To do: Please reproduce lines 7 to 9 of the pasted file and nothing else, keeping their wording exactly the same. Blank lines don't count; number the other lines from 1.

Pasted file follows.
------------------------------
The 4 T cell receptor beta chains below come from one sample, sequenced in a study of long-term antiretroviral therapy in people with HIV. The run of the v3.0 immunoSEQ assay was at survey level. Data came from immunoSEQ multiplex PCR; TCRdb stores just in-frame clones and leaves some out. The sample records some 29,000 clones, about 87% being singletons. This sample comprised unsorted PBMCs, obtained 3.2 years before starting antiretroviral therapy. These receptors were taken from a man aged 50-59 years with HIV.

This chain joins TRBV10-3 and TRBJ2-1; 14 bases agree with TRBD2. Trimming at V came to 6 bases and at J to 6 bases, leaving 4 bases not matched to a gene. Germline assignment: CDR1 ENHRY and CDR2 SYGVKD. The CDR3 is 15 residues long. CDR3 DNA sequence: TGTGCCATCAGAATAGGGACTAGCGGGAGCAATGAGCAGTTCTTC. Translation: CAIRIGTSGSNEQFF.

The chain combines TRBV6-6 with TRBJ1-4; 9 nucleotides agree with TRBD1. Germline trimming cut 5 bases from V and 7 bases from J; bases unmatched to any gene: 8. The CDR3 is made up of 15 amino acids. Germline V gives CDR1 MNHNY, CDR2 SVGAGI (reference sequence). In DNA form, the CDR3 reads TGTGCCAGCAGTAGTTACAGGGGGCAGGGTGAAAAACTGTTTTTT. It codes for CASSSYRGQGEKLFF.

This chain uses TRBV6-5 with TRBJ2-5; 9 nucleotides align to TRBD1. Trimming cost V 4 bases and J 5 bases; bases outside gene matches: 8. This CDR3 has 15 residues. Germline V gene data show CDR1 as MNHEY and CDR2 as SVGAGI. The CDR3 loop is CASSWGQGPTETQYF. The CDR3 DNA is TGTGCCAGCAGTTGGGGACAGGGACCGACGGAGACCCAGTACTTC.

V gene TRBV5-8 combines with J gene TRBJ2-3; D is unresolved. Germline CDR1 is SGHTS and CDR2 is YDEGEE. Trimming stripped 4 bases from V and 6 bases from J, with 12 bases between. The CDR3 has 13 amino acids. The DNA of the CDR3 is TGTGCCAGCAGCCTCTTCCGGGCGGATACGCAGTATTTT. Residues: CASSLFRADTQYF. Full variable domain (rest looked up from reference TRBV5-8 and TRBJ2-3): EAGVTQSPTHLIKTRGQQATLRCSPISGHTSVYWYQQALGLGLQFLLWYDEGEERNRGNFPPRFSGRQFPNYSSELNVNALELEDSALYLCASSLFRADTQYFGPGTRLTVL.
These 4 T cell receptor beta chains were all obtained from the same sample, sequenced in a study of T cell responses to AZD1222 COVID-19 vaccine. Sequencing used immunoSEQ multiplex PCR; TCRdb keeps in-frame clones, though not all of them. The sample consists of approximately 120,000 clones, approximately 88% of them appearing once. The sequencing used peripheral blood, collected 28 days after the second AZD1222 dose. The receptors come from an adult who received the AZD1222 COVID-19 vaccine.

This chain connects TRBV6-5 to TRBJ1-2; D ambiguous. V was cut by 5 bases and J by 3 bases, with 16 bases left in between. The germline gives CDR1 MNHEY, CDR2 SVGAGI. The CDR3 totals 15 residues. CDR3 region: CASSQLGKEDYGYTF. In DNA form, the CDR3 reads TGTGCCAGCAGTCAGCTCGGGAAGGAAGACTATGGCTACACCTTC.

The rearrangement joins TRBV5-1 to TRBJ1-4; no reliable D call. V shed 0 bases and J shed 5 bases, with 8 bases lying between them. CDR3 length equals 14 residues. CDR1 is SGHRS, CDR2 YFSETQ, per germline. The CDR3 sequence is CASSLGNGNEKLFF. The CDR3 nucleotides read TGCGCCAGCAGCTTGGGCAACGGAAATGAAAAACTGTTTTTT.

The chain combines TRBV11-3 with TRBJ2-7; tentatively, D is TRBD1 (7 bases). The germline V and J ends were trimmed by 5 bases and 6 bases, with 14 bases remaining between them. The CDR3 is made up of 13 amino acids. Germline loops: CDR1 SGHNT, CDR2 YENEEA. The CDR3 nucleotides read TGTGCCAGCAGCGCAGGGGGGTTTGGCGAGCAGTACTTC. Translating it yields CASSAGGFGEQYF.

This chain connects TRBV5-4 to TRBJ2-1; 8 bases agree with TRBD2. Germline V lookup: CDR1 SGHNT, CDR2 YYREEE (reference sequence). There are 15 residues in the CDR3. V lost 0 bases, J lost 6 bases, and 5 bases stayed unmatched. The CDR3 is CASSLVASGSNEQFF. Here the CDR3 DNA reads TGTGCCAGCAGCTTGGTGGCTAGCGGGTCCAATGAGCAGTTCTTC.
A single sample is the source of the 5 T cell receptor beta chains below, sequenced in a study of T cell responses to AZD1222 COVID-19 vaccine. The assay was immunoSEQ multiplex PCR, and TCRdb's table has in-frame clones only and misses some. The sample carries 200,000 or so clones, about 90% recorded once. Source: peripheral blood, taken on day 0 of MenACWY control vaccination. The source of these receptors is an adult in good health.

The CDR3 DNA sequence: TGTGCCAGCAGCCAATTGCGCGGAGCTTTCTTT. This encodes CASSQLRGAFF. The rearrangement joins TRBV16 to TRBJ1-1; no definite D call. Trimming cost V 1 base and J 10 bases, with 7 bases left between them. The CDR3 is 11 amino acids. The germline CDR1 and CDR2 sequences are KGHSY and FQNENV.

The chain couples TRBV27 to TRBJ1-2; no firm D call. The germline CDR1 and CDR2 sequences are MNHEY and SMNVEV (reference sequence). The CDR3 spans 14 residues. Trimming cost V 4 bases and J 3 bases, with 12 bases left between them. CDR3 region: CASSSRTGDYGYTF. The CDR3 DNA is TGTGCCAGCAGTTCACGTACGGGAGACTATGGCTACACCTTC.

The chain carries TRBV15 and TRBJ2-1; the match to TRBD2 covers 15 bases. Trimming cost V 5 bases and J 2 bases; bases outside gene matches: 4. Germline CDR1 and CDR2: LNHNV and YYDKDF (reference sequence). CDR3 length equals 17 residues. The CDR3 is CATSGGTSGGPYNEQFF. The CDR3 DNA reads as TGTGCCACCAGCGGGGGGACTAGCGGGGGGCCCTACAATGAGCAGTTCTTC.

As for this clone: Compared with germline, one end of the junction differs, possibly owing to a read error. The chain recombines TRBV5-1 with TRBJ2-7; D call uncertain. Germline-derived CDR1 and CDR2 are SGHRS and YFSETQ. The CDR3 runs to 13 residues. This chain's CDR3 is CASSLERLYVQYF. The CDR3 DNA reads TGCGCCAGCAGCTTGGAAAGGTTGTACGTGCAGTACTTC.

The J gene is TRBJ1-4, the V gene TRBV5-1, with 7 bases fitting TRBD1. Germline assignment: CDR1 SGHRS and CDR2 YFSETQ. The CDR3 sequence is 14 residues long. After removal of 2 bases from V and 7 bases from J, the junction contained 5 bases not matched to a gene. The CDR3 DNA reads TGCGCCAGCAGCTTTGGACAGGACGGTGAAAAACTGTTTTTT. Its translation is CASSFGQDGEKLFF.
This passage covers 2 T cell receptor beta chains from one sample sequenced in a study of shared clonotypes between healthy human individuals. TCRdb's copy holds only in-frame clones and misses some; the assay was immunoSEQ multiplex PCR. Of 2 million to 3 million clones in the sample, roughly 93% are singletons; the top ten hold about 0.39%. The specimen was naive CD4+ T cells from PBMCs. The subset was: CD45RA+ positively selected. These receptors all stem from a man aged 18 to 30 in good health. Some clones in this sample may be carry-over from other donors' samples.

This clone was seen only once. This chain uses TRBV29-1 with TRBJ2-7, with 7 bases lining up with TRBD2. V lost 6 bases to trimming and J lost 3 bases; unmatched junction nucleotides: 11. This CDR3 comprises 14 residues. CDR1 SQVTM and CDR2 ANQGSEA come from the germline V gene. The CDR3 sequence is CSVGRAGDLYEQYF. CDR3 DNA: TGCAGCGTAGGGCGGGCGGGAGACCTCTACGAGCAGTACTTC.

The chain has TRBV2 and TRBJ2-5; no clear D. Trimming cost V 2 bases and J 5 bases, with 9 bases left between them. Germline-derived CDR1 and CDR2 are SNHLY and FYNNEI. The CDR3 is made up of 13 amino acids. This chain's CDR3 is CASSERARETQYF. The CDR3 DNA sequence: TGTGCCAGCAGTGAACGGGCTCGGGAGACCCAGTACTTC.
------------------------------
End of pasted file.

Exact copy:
This chain connects TRBV6-5 to TRBJ1-2; D ambiguous. V was cut by 5 bases and J by 3 bases, with 16 bases left in between. The germline gives CDR1 MNHEY, CDR2 SVGAGI. The CDR3 totals 15 residues. CDR3 region: CASSQLGKEDYGYTF. In DNA form, the CDR3 reads TGTGCCAGCAGTCAGCTCGGGAAGGAAGACTATGGCTACACCTTC.

The rearrangement joins TRBV5-1 to TRBJ1-4; no reliable D call. V shed 0 bases and J shed 5 bases, with 8 bases lying between them. CDR3 length equals 14 residues. CDR1 is SGHRS, CDR2 YFSETQ, per germline. The CDR3 sequence is CASSLGNGNEKLFF. The CDR3 nucleotides read TGCGCCAGCAGCTTGGGCAACGGAAATGAAAAACTGTTTTTT.

The chain combines TRBV11-3 with TRBJ2-7; tentatively, D is TRBD1 (7 bases). The germline V and J ends were trimmed by 5 bases and 6 bases, with 14 bases remaining between them. The CDR3 is made up of 13 amino acids. Germline loops: CDR1 SGHNT, CDR2 YENEEA. The CDR3 nucleotides read TGTGCCAGCAGCGCAGGGGGGTTTGGCGAGCAGTACTTC. Translating it yields CASSAGGFGEQYF.